What Are They?
Cash alternatives, sometimes called cash equivalents, are vehicles that are considered safe and are highly liquid (i.e., you can convert them to cash quickly if needed). Thus, cash alternatives are often used to fund a cash reserve. There are a variety of cash alternative investments, each with distinctive strengths, tradeoffs, and level of risk.
Cash alternatives include the following:
- Savings accounts
- Money market deposit accounts
- Money market funds
- Certificates of deposit
- Guaranteed investment contracts (GICs)
- Government savings bonds
- U.S. Treasury bills
- Eurodollar certificates of deposit
- Commercial paper
- Face amount certificates
You can use cash alternatives for a variety of purposes:
- To provide relative stability. While cash alternatives can't assure you of a gain or protect you from losses, they are generally considered safer than other types of investments such as stocks or bonds.
- To earn income on cash that would otherwise be idle. Most cash alternatives pay interest, which may help to reduce the effects of inflation.
- To maintain a ready source of cash to pay for goods or services, such as a down payment on a home or car, a new washing machine, or a family vacation.
- To meet unexpected demands on cash, such as repairing storm damage to your home or other financial emergencies.
- To serve as a temporary parking place for assets when you're not sure where to put your money.
The primary tradeoff you accept in return for the relative safety of cash alternatives is that their potential return is not as high as higher-risk investments (this is known as opportunity cost). By playing it safe, you may be limiting your investment income, especially over longer time periods.
Because of their conservative nature, cash alternatives are considered the least risky investment vehicles overall. However, none is completely without risk, and different types of cash alternatives carry different levels of risk. Here are some risks to keep in mind:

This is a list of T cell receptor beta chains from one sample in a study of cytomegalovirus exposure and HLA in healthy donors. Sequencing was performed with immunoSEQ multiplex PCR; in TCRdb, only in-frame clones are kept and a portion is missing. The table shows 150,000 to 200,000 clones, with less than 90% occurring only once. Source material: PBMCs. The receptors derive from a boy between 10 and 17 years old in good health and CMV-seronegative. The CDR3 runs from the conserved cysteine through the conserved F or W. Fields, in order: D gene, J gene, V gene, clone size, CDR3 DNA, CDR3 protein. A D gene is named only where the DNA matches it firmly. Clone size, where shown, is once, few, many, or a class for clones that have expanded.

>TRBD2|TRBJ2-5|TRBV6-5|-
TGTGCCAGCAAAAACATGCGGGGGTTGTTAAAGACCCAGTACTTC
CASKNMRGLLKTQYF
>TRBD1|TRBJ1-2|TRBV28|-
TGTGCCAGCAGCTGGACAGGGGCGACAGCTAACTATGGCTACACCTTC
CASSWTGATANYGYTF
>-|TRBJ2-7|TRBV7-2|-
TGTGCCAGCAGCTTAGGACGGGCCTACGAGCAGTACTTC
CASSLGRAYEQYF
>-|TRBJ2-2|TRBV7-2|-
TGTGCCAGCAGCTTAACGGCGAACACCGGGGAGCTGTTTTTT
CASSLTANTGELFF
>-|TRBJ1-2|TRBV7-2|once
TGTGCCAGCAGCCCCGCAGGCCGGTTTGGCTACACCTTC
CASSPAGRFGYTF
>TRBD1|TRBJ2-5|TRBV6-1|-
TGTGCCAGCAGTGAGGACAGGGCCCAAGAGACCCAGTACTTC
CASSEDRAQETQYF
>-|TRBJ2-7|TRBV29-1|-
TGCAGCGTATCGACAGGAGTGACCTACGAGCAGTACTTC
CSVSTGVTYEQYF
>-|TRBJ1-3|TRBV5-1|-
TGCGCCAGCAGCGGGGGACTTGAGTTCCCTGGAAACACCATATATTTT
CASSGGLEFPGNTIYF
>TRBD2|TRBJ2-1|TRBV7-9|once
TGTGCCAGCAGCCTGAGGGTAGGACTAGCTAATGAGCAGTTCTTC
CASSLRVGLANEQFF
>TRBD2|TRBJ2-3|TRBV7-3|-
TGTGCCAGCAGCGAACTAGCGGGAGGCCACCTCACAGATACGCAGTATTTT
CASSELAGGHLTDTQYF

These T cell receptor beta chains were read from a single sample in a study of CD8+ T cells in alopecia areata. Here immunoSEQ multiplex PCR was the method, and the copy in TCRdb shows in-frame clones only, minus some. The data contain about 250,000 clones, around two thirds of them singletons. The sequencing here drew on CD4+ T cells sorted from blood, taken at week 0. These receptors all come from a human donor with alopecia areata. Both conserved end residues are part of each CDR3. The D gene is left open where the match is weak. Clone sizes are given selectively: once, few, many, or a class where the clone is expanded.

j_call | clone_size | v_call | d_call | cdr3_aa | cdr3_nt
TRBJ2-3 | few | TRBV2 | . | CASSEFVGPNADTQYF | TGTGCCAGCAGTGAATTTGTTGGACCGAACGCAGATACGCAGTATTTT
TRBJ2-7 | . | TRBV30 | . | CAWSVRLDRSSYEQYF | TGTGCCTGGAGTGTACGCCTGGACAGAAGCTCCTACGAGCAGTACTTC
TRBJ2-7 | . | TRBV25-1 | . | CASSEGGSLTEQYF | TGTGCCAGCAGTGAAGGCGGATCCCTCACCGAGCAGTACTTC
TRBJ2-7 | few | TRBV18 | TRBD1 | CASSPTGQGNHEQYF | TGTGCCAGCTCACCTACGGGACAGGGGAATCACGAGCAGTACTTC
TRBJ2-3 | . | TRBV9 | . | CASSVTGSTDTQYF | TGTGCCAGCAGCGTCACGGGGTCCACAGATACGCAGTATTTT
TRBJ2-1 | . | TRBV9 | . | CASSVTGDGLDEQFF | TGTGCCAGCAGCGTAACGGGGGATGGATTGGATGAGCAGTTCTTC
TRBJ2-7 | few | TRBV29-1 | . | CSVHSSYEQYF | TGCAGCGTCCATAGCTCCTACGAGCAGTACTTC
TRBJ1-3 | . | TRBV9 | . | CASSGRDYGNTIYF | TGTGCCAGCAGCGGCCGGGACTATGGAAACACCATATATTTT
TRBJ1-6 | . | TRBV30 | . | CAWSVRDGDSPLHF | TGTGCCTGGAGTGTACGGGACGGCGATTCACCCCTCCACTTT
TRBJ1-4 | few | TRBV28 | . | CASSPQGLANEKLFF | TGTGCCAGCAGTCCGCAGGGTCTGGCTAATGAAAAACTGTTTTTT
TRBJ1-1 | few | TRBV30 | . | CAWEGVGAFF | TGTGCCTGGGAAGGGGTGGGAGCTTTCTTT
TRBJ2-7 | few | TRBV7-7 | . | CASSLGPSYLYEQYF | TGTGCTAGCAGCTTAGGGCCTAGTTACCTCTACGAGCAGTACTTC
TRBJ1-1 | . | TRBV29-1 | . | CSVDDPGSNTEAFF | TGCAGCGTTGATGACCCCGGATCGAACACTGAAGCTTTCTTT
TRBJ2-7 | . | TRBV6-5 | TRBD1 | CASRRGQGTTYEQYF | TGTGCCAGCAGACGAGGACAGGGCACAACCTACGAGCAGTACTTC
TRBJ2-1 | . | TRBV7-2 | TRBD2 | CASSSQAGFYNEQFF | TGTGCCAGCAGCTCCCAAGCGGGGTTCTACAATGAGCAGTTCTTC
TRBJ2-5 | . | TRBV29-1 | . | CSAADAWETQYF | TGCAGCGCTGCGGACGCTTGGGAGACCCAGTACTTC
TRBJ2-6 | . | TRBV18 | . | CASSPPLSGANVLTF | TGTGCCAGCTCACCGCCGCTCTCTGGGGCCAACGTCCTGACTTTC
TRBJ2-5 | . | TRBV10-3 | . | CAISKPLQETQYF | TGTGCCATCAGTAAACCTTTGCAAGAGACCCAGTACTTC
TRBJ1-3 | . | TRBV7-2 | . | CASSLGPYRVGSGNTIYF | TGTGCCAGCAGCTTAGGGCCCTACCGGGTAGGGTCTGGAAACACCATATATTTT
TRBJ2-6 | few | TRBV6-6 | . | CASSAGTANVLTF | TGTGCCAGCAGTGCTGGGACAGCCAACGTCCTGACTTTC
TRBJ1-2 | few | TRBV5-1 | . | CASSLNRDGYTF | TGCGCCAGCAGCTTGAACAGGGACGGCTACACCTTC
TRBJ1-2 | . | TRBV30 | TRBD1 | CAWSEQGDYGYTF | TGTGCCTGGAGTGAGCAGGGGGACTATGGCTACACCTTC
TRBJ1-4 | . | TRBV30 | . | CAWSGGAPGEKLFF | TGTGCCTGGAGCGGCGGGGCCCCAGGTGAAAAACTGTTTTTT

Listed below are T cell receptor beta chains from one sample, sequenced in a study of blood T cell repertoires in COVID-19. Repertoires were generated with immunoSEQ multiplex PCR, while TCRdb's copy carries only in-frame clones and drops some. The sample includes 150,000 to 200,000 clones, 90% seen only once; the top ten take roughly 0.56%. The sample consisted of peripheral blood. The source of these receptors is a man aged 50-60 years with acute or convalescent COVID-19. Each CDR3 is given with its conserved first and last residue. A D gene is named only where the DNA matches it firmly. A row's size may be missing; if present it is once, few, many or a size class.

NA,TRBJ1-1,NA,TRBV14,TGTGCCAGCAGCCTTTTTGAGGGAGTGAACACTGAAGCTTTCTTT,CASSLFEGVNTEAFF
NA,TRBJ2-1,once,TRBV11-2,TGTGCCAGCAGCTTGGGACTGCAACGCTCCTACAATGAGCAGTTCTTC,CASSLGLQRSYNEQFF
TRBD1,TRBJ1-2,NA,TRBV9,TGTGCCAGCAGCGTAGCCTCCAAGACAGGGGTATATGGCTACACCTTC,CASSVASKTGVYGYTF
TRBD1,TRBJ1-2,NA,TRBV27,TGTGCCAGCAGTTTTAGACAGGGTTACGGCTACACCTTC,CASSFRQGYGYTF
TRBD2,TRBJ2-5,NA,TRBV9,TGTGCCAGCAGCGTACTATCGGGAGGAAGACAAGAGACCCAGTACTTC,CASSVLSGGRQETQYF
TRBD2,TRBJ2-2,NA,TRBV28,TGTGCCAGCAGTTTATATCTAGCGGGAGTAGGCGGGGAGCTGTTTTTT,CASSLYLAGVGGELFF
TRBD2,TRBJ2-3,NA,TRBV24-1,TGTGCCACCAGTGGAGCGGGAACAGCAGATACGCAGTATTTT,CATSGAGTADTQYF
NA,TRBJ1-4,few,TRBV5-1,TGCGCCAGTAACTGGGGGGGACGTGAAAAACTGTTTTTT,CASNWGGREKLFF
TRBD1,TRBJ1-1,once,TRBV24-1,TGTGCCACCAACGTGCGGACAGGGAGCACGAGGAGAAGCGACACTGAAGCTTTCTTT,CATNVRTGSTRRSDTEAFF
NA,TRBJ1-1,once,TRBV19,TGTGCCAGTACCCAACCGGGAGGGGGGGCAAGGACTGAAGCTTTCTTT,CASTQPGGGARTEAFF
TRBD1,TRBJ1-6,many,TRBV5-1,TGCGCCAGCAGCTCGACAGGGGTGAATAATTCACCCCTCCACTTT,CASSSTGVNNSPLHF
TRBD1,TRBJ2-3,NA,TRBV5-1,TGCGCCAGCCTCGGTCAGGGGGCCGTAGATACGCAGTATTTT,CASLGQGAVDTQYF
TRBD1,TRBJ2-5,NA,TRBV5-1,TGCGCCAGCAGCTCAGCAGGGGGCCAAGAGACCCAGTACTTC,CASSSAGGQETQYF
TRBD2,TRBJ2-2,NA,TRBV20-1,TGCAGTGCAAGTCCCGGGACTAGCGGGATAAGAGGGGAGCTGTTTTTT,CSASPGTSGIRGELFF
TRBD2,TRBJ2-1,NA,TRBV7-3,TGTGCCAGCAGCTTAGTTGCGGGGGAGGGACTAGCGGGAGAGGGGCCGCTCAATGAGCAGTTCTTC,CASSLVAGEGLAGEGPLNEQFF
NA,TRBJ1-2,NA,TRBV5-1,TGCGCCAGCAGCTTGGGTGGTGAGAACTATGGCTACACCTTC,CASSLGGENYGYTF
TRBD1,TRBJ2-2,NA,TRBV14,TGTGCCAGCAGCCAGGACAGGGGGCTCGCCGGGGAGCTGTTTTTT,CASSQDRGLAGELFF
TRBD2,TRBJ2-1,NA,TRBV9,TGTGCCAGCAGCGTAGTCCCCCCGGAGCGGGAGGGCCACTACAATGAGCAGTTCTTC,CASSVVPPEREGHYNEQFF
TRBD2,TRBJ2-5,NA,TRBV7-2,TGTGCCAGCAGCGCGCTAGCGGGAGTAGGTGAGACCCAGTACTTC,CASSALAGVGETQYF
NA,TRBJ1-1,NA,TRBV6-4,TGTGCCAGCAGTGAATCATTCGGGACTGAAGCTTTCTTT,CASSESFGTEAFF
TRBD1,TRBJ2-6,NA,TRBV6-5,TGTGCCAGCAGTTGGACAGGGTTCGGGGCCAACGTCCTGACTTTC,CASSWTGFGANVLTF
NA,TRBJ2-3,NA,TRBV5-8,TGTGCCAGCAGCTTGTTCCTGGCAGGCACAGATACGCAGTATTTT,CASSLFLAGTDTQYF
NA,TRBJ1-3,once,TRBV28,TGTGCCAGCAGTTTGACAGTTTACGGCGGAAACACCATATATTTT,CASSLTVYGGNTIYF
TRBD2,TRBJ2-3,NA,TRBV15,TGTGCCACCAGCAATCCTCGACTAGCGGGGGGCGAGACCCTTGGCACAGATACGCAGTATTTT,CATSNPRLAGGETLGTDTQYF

- Because returns on all types of cash alternatives are relatively modest, earnings may not keep pace with inflation, especially over longer periods.
- While checking accounts, savings accounts, and bank CDs are FDIC insured (up to a limit), other types of cash alternatives are not. For example, the principal value of U.S. Treasury bills will fluctuate with market conditions, and may be higher or lower if you choose to sell before maturity.
- While government savings bonds, U.S. Treasury bills, and U.S. government securities are backed by the full faith and credit of the United States, other cash alternatives carry higher default risk.
- Even if a mutual fund invests in cash alternatives backed by the full faith and credit of the United States, the fund's shares are not guaranteed or insured by the FDIC or any government agency. Though a money market fund attempts to preserve the value of your investment at $1 per share, it is possible to lose money investing in one.
- Eurodollar CDs carry risks associated with foreign investments.
Tax planning for cash and cash alternatives is relatively simple compared to that for many other investments. Unless they are held in a tax-deferred account, interest payments from most types of cash alternatives are taxable as ordinary income in the year they are earned. If cash alternatives are held in a tax-deferred account, such as a 401(k) plan or traditional IRA, earnings are not taxable until you make withdrawals. Interest payments from municipal money market funds are free from federal income tax.
What Is Laddering?
Strategies for cash alternatives often involve laddering. When you ladder investments, you set them up so that payments of interest and principal are staggered over time, creating a more even cash flow.
This material was prepared by Broadridge Investor Communication Solutions, Inc., and does not necessarily represent the views of The Retirement Group or FSC Financial Corp. This information should not be construed as investment advice. Neither the named Representatives nor Broker/Dealer gives tax or legal advice. All information is believed to be from reliable sources; however, we make no representation as to its completeness or accuracy. The publisher is not engaged in rendering legal, accounting or other professional services. If other expert assistance is needed, the reader is advised to engage the services of a competent professional. Please consult your Financial Advisor for further information or call 800-900-5867.
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